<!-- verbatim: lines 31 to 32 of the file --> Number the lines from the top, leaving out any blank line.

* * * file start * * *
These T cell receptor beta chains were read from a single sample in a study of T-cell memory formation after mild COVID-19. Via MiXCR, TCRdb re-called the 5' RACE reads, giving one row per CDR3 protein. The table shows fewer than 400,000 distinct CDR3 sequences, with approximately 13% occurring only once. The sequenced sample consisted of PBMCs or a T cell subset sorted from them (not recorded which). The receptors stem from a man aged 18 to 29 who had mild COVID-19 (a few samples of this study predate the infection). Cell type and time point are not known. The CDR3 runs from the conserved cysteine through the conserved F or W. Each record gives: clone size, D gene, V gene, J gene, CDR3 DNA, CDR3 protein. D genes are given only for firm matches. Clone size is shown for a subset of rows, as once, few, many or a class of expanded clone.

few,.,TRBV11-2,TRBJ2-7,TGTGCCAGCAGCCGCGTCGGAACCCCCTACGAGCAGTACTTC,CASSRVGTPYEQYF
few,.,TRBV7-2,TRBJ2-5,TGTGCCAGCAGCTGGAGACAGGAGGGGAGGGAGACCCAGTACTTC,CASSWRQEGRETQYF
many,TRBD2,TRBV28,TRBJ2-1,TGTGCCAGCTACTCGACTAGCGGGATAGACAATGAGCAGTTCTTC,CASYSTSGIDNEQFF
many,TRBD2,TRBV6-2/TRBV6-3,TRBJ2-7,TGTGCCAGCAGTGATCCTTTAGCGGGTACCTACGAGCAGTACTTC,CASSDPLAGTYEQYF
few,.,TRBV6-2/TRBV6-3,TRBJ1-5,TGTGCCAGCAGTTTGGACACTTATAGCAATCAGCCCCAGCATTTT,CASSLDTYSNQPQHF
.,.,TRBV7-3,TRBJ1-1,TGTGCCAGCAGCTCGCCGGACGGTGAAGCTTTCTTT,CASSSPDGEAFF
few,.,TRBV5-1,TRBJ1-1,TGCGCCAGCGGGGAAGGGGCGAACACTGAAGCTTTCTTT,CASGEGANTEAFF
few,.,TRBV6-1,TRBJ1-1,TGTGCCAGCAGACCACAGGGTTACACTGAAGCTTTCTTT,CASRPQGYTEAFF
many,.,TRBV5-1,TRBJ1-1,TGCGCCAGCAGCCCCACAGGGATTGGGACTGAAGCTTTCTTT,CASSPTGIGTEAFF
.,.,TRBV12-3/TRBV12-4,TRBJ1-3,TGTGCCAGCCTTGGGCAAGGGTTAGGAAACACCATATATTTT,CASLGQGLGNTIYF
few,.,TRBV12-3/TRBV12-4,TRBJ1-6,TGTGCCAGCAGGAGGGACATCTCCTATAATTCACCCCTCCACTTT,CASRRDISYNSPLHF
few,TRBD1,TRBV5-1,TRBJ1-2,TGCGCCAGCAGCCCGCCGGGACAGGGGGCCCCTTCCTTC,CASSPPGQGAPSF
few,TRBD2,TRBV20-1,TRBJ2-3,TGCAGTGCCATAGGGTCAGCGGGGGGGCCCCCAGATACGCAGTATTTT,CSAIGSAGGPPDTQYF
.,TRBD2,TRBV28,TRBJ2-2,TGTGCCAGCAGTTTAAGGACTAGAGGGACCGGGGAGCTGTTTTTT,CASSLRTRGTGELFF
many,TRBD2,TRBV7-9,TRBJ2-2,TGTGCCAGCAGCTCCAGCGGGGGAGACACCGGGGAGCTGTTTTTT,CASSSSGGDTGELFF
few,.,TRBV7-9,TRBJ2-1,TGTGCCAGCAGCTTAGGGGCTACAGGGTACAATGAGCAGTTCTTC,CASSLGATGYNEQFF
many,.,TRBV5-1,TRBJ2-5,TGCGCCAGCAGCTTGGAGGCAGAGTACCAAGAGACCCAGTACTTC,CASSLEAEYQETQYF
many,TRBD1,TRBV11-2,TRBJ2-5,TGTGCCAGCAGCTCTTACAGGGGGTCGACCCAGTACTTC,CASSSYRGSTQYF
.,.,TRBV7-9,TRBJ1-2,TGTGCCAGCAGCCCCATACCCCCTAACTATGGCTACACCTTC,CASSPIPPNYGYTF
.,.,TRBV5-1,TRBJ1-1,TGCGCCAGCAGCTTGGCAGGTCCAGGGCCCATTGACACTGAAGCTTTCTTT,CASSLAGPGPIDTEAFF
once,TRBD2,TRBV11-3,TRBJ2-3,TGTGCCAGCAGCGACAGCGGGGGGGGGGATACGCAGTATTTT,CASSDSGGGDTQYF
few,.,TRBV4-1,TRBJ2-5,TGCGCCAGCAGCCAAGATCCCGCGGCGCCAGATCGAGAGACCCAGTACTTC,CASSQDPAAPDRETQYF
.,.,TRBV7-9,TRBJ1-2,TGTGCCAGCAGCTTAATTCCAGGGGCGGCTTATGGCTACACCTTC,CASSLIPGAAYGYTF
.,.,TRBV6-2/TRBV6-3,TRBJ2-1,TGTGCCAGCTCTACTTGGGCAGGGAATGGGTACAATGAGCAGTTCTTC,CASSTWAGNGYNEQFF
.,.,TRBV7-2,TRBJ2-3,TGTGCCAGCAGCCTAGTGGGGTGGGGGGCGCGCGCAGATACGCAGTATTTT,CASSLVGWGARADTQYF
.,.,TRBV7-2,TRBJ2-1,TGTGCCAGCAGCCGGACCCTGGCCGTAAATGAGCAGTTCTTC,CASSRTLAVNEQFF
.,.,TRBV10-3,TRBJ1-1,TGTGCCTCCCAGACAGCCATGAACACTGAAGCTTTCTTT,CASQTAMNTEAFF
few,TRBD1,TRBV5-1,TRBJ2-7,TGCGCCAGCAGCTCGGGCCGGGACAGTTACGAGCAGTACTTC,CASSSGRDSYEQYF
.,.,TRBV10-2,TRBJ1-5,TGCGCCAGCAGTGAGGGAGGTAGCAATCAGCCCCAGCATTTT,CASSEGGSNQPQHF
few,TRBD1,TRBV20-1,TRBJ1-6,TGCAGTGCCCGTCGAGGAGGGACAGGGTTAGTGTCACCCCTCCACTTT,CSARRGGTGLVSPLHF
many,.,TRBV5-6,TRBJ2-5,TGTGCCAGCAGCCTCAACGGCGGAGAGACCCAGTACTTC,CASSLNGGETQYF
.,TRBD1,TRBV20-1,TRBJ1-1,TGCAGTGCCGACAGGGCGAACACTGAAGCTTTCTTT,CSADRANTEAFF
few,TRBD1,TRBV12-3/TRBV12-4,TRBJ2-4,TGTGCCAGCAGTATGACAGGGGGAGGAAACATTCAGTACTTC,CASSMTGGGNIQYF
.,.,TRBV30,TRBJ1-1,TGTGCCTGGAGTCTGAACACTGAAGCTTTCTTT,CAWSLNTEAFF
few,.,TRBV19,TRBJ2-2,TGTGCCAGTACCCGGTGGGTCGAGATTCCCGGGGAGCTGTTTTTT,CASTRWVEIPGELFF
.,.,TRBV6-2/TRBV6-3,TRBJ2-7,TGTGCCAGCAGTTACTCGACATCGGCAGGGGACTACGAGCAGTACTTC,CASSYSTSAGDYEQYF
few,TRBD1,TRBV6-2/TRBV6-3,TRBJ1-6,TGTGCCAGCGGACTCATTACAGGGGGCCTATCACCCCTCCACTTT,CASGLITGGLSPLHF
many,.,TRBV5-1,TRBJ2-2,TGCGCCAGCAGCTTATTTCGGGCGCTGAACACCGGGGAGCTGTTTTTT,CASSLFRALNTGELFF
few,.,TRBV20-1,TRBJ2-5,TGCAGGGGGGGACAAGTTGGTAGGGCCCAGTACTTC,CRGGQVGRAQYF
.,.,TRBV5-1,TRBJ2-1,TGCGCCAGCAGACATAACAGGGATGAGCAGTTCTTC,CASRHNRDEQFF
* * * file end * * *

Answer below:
few,TRBD1,TRBV20-1,TRBJ1-6,TGCAGTGCCCGTCGAGGAGGGACAGGGTTAGTGTCACCCCTCCACTTT,CSARRGGTGLVSPLHF
many,.,TRBV5-6,TRBJ2-5,TGTGCCAGCAGCCTCAACGGCGGAGAGACCCAGTACTTC,CASSLNGGETQYF